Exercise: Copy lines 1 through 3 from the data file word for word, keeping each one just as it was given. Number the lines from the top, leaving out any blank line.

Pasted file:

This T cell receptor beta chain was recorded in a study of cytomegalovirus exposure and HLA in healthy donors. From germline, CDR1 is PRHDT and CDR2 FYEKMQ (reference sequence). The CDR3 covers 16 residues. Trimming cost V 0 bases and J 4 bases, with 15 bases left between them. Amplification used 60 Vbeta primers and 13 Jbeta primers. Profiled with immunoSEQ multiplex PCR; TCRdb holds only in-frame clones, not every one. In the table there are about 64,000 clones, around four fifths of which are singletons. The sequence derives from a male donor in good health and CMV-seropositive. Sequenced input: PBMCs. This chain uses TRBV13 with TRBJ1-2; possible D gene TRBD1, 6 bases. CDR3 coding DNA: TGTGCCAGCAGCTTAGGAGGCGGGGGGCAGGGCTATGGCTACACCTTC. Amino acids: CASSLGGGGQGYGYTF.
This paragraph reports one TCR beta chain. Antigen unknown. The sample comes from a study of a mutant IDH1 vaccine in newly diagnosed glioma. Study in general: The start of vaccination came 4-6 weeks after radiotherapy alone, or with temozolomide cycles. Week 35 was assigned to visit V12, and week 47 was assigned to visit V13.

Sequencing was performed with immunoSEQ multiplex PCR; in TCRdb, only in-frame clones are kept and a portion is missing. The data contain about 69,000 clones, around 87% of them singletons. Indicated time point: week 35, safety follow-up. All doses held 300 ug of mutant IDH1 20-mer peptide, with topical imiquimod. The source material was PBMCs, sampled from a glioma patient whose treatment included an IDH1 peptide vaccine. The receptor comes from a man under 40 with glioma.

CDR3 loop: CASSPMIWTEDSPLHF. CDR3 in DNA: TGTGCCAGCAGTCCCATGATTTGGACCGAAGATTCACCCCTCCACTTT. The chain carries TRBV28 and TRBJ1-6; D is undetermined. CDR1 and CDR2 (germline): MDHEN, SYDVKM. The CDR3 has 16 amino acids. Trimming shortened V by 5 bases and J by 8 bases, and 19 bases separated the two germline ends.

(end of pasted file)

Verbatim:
This T cell receptor beta chain was recorded in a study of cytomegalovirus exposure and HLA in healthy donors. From germline, CDR1 is PRHDT and CDR2 FYEKMQ (reference sequence). The CDR3 covers 16 residues. Trimming cost V 0 bases and J 4 bases, with 15 bases left between them. Amplification used 60 Vbeta primers and 13 Jbeta primers. Profiled with immunoSEQ multiplex PCR; TCRdb holds only in-frame clones, not every one. In the table there are about 64,000 clones, around four fifths of which are singletons. The sequence derives from a male donor in good health and CMV-seropositive. Sequenced input: PBMCs. This chain uses TRBV13 with TRBJ1-2; possible D gene TRBD1, 6 bases. CDR3 coding DNA: TGTGCCAGCAGCTTAGGAGGCGGGGGGCAGGGCTATGGCTACACCTTC. Amino acids: CASSLGGGGQGYGYTF.
This paragraph reports one TCR beta chain. Antigen unknown. The sample comes from a study of a mutant IDH1 vaccine in newly diagnosed glioma. Study in general: The start of vaccination came 4-6 weeks after radiotherapy alone, or with temozolomide cycles. Week 35 was assigned to visit V12, and week 47 was assigned to visit V13.

Sequencing was performed with immunoSEQ multiplex PCR; in TCRdb, only in-frame clones are kept and a portion is missing. The data contain about 69,000 clones, around 87% of them singletons. Indicated time point: week 35, safety follow-up. All doses held 300 ug of mutant IDH1 20-mer peptide, with topical imiquimod. The source material was PBMCs, sampled from a glioma patient whose treatment included an IDH1 peptide vaccine. The receptor comes from a man under 40 with glioma.